A wise arborist once gave us great advice, “If you have $100 worth of tree, you should spend $200 digging your hole.”
Well, although that arborist wasn’t Davey board certified master arborist R.J. Laverne, he does share that philosophy when offering advice on planting a tree.
Among the many benefits of planting a tree are the tree’s ability to provide us with fresh oxygen, the added property value and the cooling effect it has on our yard. And with the fall season in full swing, we’re presented with the perfect time to plant. Adding trees to your yard at this time of year allows the roots to become established before dormancy, giving them a head-start next spring.
Taking full advantage of these benefits requires a plan!
Phase 1: Setting the stage
As our wise arborist tells us, digging a hole to accommodate the whole root system of the tree is essential for proper tree growth. Not planting trees deep enough can lead to a number of long term problems.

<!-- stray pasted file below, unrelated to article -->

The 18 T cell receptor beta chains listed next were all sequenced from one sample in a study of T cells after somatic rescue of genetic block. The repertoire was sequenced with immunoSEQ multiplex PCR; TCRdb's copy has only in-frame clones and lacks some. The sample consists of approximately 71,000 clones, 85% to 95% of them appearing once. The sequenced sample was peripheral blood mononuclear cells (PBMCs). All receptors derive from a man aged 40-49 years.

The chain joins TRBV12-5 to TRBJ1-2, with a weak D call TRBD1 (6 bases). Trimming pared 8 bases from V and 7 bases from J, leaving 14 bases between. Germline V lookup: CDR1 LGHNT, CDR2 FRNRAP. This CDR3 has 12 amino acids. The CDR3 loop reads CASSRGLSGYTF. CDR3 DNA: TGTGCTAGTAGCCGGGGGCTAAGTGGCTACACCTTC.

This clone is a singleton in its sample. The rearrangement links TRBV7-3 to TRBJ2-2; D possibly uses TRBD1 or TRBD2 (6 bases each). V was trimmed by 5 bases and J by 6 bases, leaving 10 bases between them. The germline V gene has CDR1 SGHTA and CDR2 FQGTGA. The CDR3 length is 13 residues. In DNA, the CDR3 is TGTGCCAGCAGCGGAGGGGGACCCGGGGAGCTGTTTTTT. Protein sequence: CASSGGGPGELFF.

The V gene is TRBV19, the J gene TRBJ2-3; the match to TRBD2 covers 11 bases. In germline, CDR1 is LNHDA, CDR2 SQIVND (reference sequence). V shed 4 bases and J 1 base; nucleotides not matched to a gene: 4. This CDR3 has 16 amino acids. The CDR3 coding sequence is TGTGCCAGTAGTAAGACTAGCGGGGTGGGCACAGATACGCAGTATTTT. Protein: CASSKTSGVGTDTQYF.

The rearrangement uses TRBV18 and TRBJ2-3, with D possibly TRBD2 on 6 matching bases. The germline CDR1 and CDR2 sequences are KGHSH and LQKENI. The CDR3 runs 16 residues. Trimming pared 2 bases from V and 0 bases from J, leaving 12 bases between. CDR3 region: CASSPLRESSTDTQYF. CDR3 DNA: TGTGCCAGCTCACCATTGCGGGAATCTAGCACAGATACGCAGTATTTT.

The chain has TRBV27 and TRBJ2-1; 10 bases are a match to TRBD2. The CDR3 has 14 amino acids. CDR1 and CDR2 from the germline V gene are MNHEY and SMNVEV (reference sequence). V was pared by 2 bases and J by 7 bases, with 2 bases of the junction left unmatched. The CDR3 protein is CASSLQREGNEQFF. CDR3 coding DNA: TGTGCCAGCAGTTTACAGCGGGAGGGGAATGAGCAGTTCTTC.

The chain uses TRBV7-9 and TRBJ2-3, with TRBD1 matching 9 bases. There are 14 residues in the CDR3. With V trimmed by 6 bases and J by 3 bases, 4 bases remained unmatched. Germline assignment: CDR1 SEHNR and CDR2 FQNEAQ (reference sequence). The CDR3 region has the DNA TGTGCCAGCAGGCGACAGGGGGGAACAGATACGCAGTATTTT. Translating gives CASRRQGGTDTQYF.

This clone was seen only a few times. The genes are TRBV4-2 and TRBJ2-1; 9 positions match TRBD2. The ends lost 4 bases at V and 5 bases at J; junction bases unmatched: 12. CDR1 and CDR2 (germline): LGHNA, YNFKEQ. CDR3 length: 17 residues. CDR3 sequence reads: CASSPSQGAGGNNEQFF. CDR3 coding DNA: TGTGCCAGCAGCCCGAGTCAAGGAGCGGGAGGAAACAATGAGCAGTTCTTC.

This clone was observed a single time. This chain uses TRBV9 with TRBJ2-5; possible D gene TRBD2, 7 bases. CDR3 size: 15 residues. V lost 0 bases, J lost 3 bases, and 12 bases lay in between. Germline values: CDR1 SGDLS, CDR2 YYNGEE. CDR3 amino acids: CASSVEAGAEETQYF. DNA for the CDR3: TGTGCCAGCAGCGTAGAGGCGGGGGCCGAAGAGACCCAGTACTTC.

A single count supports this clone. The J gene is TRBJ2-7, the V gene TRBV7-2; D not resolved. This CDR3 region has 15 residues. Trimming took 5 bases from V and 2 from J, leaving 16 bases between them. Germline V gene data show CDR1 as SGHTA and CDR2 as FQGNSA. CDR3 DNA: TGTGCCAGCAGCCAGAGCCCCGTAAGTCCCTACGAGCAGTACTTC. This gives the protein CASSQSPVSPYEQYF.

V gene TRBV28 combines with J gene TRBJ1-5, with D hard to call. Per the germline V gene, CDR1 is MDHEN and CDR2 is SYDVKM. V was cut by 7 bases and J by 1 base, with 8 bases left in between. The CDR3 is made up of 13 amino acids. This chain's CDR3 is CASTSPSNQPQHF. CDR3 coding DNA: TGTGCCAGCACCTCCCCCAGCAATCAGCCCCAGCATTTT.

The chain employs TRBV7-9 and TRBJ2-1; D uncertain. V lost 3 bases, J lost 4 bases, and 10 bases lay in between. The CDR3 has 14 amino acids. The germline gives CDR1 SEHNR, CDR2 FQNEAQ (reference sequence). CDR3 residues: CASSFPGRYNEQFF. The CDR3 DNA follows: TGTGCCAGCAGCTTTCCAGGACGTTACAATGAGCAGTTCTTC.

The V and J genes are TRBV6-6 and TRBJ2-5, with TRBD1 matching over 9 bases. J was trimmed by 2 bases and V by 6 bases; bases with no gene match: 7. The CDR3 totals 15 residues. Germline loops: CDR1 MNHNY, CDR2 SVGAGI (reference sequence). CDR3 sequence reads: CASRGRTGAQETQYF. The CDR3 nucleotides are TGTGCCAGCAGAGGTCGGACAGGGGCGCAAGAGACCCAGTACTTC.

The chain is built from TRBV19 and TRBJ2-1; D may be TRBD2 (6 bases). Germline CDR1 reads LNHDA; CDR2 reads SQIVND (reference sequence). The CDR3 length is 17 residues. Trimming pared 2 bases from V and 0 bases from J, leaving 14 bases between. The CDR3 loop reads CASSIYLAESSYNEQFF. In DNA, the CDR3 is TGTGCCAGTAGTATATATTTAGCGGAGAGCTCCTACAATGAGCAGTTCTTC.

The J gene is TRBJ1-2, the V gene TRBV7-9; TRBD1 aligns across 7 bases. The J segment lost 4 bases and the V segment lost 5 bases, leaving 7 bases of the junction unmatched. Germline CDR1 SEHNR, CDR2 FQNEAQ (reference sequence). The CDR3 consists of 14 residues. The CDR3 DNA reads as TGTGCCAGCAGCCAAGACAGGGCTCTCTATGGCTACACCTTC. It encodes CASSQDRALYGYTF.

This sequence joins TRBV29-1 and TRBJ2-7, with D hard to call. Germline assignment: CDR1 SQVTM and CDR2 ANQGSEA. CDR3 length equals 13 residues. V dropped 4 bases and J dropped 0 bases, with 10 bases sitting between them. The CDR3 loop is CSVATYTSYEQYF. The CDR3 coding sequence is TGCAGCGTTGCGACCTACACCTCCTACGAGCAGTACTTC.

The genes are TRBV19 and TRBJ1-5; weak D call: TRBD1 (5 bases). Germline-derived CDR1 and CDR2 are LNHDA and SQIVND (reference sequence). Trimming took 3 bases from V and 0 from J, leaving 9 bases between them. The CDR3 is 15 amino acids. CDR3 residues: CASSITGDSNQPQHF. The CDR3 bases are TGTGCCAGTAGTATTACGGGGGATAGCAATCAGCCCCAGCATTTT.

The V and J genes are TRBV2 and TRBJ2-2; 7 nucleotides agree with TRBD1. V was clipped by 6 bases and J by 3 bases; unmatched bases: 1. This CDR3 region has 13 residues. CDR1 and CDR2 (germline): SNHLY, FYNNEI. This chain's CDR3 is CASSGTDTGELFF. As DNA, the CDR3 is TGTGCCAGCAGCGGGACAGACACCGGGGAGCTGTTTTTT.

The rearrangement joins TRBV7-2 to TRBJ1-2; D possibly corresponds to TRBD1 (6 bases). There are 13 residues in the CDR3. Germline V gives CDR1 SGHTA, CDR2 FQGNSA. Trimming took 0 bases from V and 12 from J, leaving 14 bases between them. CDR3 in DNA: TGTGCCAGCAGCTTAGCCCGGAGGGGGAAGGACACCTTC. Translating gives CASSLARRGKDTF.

To avoid potential tree decline, dig a hole that is at least twice the size of the tree’s root ball. Then, identify where the tree’s roots being and plant at this depth.
Phase 2: Placing the tree
As you place your tree in the hole, carefully roll it by the root ball. The tree should only be transported by the base to avoid wear and tear on the bark.
Keep in mind that the soil environment can be to blame for stunted growth in new trees. Be sure to use existing soil on the site rather than bringing in additional soil.
Phase 3: Maintaining the tree
After the tree is planted, add a good amount of mulch to provide roots with moisture as they come in. Keep the mulch a few inches away from the base of the tree so that the trunk isn’t covered.
To help your tree grow properly, keep stakes in for about a year before letting the tree take on its natural growth. Keep your tree hydrated all the way up until the soil freezes.